The Tightrope Act

Now I’m not a tightrope walker, but those who are deserve praise for their perfected balancing act. I’ve seen videos of some who string a rope from one rock face to another and cross over several hundred feet of nothingness. I can’t imagine how much inner willpower it takes to traverse that rope. But they do it with grace.

As I look at the Christian life, I see parallels between this gutsy tightrope walker and the Christian seeking to live for Jesus. As Christians, we must be focused on the end goal, which is finishing well, as the Apostle Paul did. And we ought to be balanced in our lives which is no easy task.

When I look at my life, I think I’m more like a pendulum that swings from one extreme to another, never quite reaching the center. For instance, perhaps I struggle in leading others. At first, I might take the passive approach where I let others make decisions for me and agree with them because I don’t want to offend them, if at all possible. Then I decide another day to be a strong leader who assumes a more dominant, aggressive approach where my opinion is always right and must be accepted, no matter what everyone else thinks about it.

Finding the balance as a leader is so difficult. But there is one who modeled leadership perfectly for me. And He can be my example. Jesus was the humble servant leader who extended mercy to the destitute and depraved while rebuking and condemning the religious leaders for their hypocrisy and self-absorption. He is both the suffering servant who died for the world and conquering king who will one day declare his lordship on earth.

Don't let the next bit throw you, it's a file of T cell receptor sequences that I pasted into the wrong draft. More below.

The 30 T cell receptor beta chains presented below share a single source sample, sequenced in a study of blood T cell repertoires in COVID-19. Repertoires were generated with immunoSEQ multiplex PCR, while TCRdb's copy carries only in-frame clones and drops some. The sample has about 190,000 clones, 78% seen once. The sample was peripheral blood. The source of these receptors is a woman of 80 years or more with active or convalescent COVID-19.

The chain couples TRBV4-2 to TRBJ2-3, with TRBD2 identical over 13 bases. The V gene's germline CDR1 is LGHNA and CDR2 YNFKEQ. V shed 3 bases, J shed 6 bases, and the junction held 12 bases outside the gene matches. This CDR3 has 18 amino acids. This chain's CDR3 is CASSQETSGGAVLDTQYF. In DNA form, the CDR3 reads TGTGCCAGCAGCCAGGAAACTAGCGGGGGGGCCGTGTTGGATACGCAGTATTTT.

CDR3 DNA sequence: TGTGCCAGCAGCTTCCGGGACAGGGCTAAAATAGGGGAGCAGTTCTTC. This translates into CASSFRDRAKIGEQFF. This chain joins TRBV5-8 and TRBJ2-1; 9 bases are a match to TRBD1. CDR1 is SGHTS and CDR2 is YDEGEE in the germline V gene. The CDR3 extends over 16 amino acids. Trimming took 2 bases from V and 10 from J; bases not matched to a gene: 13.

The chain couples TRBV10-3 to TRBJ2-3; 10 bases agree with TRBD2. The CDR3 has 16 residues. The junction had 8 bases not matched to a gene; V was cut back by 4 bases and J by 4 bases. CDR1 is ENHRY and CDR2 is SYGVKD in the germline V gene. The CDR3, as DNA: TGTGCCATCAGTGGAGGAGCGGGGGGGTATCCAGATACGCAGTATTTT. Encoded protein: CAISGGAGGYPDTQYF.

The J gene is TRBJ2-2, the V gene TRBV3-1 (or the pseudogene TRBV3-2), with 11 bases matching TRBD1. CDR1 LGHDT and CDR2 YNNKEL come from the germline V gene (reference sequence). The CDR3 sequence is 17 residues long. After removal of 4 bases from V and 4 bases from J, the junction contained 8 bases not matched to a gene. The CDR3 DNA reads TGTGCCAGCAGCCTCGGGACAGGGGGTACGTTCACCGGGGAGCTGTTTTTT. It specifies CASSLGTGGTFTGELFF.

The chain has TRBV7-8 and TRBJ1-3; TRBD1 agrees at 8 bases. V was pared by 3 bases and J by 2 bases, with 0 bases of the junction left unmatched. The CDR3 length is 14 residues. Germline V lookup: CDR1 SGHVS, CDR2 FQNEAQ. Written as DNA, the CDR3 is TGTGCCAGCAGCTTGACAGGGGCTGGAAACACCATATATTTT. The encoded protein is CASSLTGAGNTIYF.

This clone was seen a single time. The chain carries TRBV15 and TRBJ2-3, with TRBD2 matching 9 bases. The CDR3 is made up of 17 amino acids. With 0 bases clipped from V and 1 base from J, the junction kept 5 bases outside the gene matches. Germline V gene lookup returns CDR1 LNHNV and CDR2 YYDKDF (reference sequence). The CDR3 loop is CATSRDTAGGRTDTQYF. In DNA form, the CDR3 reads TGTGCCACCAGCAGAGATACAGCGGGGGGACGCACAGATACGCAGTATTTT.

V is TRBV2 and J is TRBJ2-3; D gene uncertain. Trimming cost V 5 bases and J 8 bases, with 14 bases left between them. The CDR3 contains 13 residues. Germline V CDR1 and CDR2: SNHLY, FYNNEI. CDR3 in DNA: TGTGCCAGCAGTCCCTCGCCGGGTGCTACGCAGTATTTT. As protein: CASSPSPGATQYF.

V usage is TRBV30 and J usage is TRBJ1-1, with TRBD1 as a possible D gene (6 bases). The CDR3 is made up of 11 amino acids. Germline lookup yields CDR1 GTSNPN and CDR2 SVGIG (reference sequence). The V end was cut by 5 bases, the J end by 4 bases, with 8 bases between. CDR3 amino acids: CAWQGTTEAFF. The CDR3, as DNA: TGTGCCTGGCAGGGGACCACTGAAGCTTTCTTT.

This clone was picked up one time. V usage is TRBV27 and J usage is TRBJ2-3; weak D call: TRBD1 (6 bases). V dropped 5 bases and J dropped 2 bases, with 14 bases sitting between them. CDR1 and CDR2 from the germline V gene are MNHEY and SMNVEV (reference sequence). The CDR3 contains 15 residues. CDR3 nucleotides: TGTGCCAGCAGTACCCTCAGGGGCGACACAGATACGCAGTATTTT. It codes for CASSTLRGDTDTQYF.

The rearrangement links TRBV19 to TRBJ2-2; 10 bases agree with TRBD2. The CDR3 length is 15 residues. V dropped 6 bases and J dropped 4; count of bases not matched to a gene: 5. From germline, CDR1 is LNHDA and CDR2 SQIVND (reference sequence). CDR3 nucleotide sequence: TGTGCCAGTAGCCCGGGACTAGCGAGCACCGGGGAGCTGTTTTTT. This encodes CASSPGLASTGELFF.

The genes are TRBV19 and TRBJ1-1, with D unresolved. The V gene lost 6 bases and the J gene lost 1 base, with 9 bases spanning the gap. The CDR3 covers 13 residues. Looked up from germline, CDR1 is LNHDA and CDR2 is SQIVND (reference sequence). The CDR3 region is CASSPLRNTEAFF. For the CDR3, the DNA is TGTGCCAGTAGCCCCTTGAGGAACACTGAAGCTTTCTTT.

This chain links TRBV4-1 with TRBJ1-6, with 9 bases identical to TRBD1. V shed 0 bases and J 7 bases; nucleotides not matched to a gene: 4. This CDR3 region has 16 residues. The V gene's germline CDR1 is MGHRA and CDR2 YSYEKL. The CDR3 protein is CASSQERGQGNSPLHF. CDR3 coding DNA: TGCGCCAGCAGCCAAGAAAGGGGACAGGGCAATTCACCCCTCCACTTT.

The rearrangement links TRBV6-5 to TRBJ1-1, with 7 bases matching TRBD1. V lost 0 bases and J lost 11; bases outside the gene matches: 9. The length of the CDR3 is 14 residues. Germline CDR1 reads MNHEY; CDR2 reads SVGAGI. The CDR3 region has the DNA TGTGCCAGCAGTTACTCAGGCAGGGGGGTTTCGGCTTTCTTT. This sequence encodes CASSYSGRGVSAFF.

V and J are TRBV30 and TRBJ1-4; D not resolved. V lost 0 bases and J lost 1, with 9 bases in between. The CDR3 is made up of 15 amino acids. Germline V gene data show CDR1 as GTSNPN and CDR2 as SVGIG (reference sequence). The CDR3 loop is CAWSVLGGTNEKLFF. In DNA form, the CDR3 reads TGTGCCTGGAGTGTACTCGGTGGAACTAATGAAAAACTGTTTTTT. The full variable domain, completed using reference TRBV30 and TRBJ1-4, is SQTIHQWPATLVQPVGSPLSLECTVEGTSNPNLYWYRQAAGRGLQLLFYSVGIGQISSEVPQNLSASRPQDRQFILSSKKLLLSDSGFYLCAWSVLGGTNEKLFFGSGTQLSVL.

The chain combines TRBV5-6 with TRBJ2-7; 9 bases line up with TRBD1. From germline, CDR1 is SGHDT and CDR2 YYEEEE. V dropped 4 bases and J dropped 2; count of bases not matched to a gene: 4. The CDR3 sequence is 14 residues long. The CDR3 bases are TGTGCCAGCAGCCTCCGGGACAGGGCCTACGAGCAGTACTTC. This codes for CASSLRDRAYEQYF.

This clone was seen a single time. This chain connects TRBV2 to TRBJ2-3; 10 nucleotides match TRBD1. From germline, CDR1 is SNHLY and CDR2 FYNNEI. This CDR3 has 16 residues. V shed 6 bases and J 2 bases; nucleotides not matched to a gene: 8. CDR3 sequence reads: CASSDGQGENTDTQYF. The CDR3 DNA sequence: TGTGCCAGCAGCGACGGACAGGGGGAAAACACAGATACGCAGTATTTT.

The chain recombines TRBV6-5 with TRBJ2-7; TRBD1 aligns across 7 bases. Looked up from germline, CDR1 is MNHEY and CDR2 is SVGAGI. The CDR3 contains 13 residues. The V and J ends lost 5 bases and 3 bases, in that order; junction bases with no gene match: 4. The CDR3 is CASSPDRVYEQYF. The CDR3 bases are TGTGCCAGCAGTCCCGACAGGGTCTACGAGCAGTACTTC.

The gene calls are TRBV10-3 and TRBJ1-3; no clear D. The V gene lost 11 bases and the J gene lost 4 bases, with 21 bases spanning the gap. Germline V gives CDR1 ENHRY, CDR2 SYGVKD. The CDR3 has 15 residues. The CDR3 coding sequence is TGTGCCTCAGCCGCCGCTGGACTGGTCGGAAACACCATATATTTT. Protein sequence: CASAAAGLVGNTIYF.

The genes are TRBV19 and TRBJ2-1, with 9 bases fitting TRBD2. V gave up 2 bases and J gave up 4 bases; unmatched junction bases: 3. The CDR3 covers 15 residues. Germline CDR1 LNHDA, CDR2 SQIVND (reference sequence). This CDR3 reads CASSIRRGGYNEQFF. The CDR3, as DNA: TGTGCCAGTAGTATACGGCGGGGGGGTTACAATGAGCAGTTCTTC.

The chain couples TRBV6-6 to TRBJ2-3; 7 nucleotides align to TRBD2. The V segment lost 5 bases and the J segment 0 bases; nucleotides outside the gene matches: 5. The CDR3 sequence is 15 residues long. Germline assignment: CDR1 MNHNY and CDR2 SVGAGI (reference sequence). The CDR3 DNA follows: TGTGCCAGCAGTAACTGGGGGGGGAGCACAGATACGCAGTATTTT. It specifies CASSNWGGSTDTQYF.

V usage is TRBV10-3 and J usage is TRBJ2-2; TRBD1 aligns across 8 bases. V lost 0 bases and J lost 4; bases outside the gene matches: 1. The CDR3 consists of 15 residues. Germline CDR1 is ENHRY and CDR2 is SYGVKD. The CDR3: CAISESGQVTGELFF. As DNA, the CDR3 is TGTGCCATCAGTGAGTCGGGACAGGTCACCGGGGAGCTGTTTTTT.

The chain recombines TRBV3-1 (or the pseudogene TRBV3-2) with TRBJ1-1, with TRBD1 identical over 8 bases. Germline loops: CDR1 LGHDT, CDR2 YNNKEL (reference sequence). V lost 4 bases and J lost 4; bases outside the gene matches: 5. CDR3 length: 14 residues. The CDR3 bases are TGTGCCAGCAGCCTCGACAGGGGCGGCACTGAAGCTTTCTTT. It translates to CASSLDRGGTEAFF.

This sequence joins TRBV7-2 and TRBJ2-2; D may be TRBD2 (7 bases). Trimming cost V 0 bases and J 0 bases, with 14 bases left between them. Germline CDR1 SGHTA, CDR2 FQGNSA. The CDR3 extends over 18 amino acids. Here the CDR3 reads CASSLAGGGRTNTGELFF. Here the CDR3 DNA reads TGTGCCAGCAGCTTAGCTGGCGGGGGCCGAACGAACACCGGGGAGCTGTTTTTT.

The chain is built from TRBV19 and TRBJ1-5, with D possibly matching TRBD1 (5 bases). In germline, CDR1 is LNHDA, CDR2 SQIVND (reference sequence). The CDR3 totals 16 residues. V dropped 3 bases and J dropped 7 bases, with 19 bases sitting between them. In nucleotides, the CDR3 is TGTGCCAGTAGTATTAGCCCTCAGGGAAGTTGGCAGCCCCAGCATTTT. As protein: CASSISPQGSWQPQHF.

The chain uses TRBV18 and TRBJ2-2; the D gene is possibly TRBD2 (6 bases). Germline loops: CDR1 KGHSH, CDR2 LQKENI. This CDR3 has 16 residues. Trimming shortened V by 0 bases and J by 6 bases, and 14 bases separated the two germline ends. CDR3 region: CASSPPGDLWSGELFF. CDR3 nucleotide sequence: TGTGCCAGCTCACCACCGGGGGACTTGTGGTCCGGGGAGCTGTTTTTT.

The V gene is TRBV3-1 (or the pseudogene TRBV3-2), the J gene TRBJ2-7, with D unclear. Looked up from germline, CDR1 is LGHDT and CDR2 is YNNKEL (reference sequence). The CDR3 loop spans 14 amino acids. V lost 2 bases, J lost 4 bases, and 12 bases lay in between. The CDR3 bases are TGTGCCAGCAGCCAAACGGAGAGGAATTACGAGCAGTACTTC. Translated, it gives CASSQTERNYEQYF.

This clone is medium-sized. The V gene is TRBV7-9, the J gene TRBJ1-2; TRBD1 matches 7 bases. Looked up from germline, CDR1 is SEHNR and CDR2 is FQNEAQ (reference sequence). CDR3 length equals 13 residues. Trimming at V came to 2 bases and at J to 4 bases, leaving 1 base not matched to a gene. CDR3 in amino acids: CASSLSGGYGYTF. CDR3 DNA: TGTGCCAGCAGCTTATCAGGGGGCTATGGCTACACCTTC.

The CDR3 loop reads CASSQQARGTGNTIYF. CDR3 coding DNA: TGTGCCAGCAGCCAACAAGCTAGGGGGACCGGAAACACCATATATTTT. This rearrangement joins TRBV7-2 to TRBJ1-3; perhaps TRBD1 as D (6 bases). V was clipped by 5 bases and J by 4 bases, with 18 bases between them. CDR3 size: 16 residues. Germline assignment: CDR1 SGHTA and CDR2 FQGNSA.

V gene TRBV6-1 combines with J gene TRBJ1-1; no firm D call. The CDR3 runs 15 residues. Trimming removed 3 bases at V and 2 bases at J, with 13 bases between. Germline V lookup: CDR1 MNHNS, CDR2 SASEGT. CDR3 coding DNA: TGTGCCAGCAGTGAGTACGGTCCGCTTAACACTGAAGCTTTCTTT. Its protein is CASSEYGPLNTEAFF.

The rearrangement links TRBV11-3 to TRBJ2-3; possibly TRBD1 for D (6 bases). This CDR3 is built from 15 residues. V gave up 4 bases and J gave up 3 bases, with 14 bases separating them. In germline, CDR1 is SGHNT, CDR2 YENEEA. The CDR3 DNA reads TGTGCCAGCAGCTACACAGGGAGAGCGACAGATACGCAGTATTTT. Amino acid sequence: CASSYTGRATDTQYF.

That is a leader I would like to emulate. He was humble enough to wash his disciples’ grimy feet and strong enough to rebuke Satan in the wilderness. He was a master tightrope walker. But there is one thing he didn’t balance and never will – his love.

His love was extreme. It was lavish. No one deserved it. In fact, our hate was as extreme as his love. Yet he poured it on us anyways. How can we as Christians not do the same to the world around us?

We must love others, not with a love that primarily seeks to placate others and avoid offending those who need to hear the truth. Rather, it is a love that extends compassion to the needy and lost world, realizing that we too would be in the same place without Jesus’ love for us. It is a love that proclaims the gospel and magnifies Jesus above all else.

In a pluralistic, morally bereft world, compassion is always nice, but to tell them that Jesus is the only way seems a bit harsh and judgmental. I mean, c’mon, who are we to tell them they are wrong and we’re right? That’s the essence of pride, isn’t it?

It would be if I believed the Bible to be a storybook with good, moral truths. But if I believe it to be God’s spoken word to us, then I would be spitting on the cross if I were not willing to share such a glorious, life-changing truth to those who have never heard it.

So let’s walk that tightrope. Let’s focus on Jesus. Let’s live a balanced life under the Word. And let’s love others extravagantly, becauseĀ  we can do no less for a God who loved us more than we will ever comprehend.

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